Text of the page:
I have vivid memories of my first encounters with focaccia. It appeared in British supermarkets in the late 1990s, oozing delicious olive oil and usually stuffed with other very trendy things, like sun-dried tomatoes and black olives. These days, I realize those dry, doughy versions were nothing more than pale imitations of this Ligurian classic, best enjoyed fresh out of the oven.
- Mark Gatiss: ‘I’m really terrified we’re losing coffee forever’ | gatiss brand
- Luxury condrieu and other viogniers | Came
- Din Tai Fung, London WC2: ‘Here’s the problem with the hype’: restaurant review | Food
- How to eat: a BLT sandwich | sandwiches
- How to easily make mayonnaise with a hand mixer – recipe | sauces and sauces
Homework 25 minutes
Cook 25 minutes
brands 1 large loaf
375 g strong white bread flour
375g flour 00
1 tablespoon fine sea salt
7g fast actingng dry yeast
130 ml of extra virgin olive oilplus extra to grease
2 tablespoons coarse semolina or cornmeal (optional)
1 teaspoon salt flakes
1 Combine the dry elements
You can make this with just white bread flour, or with regular flour instead of type 00 (often sold as “pasta flour”), but I find the combination strikes the perfect balance between chewy crust and tender crumb. Whatever you choose, put the flours in a large bowl along with the salt and yeast, then mix to combine.
2 Add the liquids
Make a well in the center of the flour and pour in 100 ml of olive oil and 300 ml of lukewarm water.
Stir this into the dry ingredients, then add enough additional water (I used about 100ml) until you have a very soft, but not quite sticky dough; if you go too far, balance the balance with a little more flour.
3 Knead the dough until smooth and elastic.
This is easiest to do in a food mixer fitted with a dough hook, and will take about seven minutes on medium-low speed, but you can also do it by hand on a lightly oiled work surface, which should take about 10 to 12 minutes.
4 Let rise
Lightly grease a baking sheet and place the dough on it.
Let stand in a relatively warm, draft-free place until nearly doubled in size; this will probably take 60-90 minutes, but both yeast and kitchens differ, so keep an eye on size, rather than time.
5 Knock it back, then knead
Turn the dough out onto a work surface and remove the air. If you want to incorporate other ingredients, for example, diced sun-dried tomatoes, olives, cheese or herbs, now is the time to knead them.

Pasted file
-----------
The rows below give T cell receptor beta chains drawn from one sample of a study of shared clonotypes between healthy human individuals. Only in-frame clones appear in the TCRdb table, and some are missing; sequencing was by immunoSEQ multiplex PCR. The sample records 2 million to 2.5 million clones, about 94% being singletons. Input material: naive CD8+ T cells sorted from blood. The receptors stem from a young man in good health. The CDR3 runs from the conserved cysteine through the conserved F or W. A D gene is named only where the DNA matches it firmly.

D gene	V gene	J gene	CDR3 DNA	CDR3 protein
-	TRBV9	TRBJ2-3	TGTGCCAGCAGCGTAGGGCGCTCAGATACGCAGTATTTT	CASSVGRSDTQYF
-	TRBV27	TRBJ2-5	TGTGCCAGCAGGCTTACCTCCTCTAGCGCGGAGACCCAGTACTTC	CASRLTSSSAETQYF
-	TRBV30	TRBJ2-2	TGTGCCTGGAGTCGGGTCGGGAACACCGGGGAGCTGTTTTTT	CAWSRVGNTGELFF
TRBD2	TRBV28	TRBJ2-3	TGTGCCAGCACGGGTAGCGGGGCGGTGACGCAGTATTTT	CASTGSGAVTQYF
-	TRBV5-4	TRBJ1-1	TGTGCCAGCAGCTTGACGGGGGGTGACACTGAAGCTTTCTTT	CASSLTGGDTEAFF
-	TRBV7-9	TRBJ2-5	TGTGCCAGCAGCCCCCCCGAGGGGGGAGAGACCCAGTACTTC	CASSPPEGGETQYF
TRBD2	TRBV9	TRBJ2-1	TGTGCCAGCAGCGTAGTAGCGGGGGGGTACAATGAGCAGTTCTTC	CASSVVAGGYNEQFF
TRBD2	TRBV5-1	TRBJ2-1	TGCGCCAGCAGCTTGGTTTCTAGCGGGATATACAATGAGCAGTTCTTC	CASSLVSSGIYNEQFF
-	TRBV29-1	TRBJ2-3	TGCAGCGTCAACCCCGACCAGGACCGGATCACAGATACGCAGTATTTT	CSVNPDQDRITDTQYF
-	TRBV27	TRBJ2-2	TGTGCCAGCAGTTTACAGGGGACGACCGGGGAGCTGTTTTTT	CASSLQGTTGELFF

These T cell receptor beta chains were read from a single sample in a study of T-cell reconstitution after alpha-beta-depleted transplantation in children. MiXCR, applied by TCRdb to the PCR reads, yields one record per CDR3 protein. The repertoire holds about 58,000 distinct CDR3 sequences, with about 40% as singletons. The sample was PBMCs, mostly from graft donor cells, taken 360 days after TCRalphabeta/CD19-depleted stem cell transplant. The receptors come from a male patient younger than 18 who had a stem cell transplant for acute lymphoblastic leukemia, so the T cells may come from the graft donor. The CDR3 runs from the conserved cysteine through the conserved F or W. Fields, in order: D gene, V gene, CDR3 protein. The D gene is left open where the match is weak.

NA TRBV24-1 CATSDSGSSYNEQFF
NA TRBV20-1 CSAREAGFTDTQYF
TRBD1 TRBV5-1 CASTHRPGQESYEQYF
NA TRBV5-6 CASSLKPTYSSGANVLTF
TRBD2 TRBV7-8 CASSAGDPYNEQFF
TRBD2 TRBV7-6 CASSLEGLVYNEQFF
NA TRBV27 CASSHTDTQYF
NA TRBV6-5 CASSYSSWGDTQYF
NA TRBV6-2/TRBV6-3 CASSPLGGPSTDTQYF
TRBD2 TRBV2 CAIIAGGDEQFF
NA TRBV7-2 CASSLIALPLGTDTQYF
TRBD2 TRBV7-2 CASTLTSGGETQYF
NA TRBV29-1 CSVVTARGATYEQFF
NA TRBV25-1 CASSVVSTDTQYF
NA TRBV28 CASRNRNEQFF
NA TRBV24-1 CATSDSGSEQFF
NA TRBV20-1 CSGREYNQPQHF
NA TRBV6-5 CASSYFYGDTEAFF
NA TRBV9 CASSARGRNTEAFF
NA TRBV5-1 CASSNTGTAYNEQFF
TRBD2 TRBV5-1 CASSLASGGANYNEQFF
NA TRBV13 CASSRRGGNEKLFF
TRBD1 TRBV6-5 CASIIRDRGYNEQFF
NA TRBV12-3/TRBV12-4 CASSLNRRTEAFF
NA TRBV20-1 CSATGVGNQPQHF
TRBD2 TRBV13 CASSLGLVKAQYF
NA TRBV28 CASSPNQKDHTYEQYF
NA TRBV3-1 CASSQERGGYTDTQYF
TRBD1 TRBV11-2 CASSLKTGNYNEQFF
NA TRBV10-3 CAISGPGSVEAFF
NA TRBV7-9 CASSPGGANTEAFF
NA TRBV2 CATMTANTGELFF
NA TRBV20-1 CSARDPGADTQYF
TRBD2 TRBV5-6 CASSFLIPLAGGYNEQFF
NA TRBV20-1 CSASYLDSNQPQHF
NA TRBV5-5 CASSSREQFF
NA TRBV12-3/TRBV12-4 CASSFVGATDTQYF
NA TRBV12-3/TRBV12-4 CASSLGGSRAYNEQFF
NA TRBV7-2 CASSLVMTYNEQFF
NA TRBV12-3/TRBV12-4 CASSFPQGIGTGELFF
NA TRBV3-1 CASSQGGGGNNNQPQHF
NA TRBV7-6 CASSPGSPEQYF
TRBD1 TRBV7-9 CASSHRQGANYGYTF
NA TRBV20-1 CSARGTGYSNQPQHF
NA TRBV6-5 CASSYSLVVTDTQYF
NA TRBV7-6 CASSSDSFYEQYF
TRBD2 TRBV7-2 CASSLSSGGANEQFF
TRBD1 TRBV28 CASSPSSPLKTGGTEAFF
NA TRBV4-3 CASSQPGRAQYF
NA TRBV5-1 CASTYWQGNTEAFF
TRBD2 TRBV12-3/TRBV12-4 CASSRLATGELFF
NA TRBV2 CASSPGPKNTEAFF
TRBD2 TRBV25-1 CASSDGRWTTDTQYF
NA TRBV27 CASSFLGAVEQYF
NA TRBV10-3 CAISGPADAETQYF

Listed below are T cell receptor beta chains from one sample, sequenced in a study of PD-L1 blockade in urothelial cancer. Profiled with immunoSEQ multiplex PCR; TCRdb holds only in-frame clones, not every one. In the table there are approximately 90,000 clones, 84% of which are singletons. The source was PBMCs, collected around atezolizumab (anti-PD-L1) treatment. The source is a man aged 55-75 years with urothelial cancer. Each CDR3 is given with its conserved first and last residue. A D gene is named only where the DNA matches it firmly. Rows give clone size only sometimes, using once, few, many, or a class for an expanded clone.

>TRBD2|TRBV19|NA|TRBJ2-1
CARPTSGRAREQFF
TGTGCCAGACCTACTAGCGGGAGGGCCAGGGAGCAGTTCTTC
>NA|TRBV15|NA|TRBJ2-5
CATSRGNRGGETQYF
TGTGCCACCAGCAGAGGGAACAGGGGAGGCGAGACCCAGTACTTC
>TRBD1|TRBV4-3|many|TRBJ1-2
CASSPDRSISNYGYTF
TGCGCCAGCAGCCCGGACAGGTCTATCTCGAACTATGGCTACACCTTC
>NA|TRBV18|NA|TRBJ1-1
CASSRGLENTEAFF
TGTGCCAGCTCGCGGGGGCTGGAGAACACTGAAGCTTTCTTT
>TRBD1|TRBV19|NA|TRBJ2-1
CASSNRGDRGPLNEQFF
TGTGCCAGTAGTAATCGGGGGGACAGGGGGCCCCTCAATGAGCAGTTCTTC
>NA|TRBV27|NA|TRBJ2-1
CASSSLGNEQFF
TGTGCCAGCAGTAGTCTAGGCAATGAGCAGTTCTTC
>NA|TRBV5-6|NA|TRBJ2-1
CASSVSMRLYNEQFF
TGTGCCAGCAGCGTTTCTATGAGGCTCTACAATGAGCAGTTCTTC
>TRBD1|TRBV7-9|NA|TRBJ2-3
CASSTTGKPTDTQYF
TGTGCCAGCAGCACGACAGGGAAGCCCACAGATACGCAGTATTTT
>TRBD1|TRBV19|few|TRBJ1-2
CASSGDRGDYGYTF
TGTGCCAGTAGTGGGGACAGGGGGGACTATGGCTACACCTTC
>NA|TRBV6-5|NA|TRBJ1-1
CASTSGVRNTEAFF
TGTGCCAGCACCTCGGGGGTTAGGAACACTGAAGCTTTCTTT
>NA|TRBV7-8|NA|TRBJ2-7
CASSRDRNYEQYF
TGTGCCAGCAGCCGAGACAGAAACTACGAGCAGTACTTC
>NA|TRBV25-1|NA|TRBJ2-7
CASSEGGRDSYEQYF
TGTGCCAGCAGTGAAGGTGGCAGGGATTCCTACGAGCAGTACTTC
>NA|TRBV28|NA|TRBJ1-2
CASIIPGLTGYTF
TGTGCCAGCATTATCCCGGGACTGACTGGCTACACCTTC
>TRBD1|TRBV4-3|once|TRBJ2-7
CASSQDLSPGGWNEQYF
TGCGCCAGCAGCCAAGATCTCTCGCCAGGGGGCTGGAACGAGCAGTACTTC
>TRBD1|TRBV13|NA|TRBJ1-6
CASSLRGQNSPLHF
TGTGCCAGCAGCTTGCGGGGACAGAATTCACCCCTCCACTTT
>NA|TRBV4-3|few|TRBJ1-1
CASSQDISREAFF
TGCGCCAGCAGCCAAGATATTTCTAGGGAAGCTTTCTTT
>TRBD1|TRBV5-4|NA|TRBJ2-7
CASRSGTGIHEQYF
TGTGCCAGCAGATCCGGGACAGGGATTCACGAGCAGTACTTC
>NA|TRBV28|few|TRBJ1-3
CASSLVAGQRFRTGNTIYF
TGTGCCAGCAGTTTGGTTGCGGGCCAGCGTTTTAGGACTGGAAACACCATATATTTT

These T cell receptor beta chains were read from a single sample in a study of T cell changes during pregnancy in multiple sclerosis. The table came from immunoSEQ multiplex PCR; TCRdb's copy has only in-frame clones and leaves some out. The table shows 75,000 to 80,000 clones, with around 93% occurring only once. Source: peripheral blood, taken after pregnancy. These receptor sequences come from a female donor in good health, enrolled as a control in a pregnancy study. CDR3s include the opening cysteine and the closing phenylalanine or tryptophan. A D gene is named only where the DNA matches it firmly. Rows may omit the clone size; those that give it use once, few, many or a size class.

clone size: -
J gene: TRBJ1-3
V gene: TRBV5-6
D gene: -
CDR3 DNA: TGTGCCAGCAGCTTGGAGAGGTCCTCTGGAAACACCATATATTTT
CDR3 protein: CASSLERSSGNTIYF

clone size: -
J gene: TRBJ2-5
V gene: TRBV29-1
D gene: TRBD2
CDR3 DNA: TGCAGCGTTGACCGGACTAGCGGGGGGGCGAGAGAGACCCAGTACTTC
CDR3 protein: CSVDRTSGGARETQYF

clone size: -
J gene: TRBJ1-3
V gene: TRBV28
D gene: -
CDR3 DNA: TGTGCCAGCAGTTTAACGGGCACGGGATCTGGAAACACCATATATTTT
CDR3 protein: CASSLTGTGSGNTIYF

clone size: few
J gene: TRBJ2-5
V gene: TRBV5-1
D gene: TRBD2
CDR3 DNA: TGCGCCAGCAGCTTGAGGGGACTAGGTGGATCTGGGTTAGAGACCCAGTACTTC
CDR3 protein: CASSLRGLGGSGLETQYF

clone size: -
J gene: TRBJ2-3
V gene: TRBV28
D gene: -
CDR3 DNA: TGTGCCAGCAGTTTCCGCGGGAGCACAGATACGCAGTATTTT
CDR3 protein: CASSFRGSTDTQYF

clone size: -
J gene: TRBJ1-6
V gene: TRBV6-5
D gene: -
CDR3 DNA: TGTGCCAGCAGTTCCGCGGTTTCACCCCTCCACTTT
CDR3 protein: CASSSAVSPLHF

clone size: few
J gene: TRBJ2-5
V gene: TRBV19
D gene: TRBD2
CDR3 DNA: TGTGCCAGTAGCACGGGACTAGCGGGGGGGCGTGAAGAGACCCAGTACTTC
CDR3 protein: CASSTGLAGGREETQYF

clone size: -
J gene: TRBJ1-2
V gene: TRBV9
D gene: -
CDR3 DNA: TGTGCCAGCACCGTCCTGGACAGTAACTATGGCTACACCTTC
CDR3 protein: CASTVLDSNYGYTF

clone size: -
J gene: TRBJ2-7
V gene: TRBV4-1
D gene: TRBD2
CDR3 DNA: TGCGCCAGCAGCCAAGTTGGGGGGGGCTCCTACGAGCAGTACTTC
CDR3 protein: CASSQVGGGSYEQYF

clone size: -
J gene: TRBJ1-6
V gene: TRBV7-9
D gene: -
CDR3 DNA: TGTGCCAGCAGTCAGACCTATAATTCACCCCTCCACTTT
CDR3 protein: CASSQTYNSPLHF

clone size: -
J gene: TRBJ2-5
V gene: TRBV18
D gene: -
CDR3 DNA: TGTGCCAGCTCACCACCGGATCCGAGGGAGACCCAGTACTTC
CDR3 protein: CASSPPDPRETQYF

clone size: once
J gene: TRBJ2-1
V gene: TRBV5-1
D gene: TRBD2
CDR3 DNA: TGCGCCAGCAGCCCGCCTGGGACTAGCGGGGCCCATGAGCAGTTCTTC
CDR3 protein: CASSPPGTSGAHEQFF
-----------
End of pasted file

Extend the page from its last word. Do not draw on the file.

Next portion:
Lightly dust baking sheet with grits, if using; although not required, it will give your focaccia a delicious crunch.
6 Oil, then leave to rise again
Return the dough to the middle of the baking sheet and use your fingers to press it almost, but not quite, into the edges of the sheet.
Brush with a little more olive oil and leave to rise in a place without drafts until it doubles in size again; it should be a bit faster this time.
7 Heat the oven
Once the second rise is finished, heat the oven to 220C/200C fan/425F/gas 8 and place a roasting pan in the bottom of the oven to warm up. Bring a kettle of water to a boil to pour into the pan when you put the bread in the oven (the resulting steam from underneath will give the focaccia a softer crust and more height).
8 Apply the icing and toppings
Whisk the remaining two tablespoons of olive oil with two tablespoons of water until well combined. Make deep dimples in the surface of the bread with your fingertips. Pour the oil and water evenly over the top and sprinkle all over with salt flakes (and dried herbs, if you like).
9 Bake and enjoy
Place the bread in the middle of the oven and quickly pour the hot water into the tin at the bottom before closing the door.
Bake for about 20-25 minutes, or until nicely golden on top; check it regularly towards the end as it can burn easily. Focaccia is best enjoyed warm.
This recipe was edited on August 12, 2022, both to correct the amount of yeast in the ingredients (an earlier version called for 8g, which is not the standard packet size) and to clarify the type of yeast needed.